As for Cory as dad, you're right that he'll never be the strong authority figure that Alan was, and that may ultimately become a weakness of his as a dad. Sometimes kids simply do need discipline. Still, I don't think it's a storyline weakness, because Alan and Cory are simply different. Cory's just not capable of being that kind of a disciplinarian and if he was written as being good at that it would ring false. He's just not intimidating to anybody anywhere ever. And some dads are like that, and often it falls on the moms to do it instead. While my family was more like the original Matthews with a stern hard-assed Dad and more of a "You wait until your father comes home, young man!" Mom, I had plenty of friends who had hard-ass Moms and kind of shruggy "Can I just go back to the game?" Dads. And that could be this one. Cory doesn't have it in him to be an Alan, but Topanga probably does. And the most recent episode, "Girl Meets Demolition", does seem to imply they're the same, with everyone afraid of Topanga's reaction to the credit card mess. But we don't actually see her effectiveness in play. Actually come to think of it, since I complained in that review that it's probably a little unbelievable that little Riley was crafty enough to come up with that scheme, it may have been better if Topanga had did it instead. Show her using her sly lawyer skills, and she could have just had a colleague at her firm (like Willie Garson's character!) play the role, rather than Riley needing a billionaire friend to help her out.
And yeah, the billionaire's lame. But she's not showing up in every episode, she's only been in three (and only two as a confirmed billionaire) so... I guess at least they're not going to that well once an episode.
Alright, we should probably wrap this one up because we've got our look ahead to Season 2 this weekend, though I do warn you I'll barely have a minute to sleep this weekend. (I'm in a show opening up at The Second City tonight! Wish me luck!) so this will definitely taper into the next week.
Christian's Pick for Seasonal MVP: Sabrina Carpenter (Maya Hart)
Sean's Pick for Seasonal MVP: Sabrina Carpenter (Maya Hart)
Christian's Pick for Seasonal LVP: Peyton Meyer (Lucas Friar)
Sean's Pick for Seasonal LVP: Peyton Meyer (Lucas Friar)
Christian's Pick for Best Episode of Season 1: "Girl Meets Master Plan"
Sean's Pick for Best Episode of Season 1: "Girl Meets the Forgotten"
Christian's Pick for Worst Episode of Season 1: "Girl Meets Friendship"
Sean's Pick for Worst Episode of Season 1: "Girl Meets 1961"
I said a lot of stuff, so feel free to respond to any points and close it up!
I wrote a lot of stuff but it's just gonna go back and forth for years, so I'll just say that my bottom line is that, so far, Riley isn't interesting enough nor real enough to serve as a main character. "Cutely awkward" is an archetype, not a character. She needs more than that, in my opinion. JUST ONE HOBBY. I'd settle for ONE hobby. If you were her age, would you want to hang out with Riley? Why? What could you possibly do or talk about? On the other hand, we could easily hang out with Maya or season one Cory.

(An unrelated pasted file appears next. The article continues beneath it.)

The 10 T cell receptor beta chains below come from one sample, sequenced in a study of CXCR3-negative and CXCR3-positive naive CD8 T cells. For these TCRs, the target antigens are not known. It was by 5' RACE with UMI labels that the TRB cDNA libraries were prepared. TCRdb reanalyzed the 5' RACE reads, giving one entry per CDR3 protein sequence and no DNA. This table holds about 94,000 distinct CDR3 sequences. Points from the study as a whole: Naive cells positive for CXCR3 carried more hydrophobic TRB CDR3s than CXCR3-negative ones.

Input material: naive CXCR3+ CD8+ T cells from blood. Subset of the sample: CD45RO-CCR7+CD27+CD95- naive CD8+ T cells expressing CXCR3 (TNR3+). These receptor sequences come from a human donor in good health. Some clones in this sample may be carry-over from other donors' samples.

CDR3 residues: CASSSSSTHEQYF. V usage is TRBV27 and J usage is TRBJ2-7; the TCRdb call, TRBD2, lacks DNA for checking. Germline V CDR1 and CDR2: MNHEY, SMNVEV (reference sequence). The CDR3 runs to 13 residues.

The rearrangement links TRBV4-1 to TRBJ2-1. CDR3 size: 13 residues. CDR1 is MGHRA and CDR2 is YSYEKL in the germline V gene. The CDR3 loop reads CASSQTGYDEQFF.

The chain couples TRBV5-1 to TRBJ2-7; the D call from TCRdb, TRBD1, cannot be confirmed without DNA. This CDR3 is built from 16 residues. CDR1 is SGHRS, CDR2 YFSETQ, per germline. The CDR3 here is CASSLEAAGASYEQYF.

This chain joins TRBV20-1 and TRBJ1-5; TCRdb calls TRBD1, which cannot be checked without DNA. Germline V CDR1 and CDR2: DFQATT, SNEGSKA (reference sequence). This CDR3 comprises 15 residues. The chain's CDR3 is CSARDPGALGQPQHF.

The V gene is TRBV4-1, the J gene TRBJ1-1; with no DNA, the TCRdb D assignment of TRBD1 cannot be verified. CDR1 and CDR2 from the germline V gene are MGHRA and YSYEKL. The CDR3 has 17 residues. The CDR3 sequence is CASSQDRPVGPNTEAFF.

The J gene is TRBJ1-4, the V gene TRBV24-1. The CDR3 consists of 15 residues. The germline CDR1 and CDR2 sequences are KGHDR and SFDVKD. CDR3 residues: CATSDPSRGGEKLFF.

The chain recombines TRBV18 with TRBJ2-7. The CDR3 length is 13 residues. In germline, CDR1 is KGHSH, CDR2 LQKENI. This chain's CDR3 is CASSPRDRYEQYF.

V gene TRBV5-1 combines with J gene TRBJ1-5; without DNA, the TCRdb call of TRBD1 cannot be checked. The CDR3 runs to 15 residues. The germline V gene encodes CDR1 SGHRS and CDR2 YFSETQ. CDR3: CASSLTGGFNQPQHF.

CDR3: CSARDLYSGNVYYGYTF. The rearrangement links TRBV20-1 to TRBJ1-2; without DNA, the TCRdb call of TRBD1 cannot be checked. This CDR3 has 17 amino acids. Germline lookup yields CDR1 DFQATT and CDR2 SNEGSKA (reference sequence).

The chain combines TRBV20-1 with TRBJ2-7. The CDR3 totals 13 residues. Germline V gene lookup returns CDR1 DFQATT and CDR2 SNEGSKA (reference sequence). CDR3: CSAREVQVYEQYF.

And I suppose it is time to look ahead to season 2. The 11th through 15th have an episode a night. That'll be rough, but at least it ends with Girl Meets Mister Squirrels. Wow, it just hit me like a TRAIN that I'm two weeks away from seeing Eric Matthews again. That is completely surreal, I can't handle it.
And last, that's awesome that you're in a production! Break a leg. P.S I thought you were a writer.
Writer and actor, my friend, but writing's the only thing I get paid for. Speaking of which, visit groupon.com for all the latest deals! :)
I admit, I would want to hang out with Riley. I kind of think she's a hoot. I wouldn't even talk to her, I'd just sit there and watch her be a weirdo.
So... we didn't talk about Auggie at all we discovered. Whoops. He's fine. Yeah, he's an annoying too-cutesy little kid played by an actor as green as freshly-watered grass, but so what? He doesn't add much, but he's not really a problem either. His storylines that are annoying are the Ava stuff, but Ava's the problem there, not Auggie himself. And, at the very least, he could not have another line of dialogue ever again and he'd still have added more to his show than Morgan did to Boy Meets World. Good, now he beats Rachel. Shit, now they're tied. Auggie.
And, oh man. Eric Matthews. Eric fucking Matthews.
You don't even need to watch more than a couple seconds of that. I just wanted to find one of the instances where he says that line that way.
Guess who's going to be mentioned the most in our look ahead to Season 2. Go ahead and guess.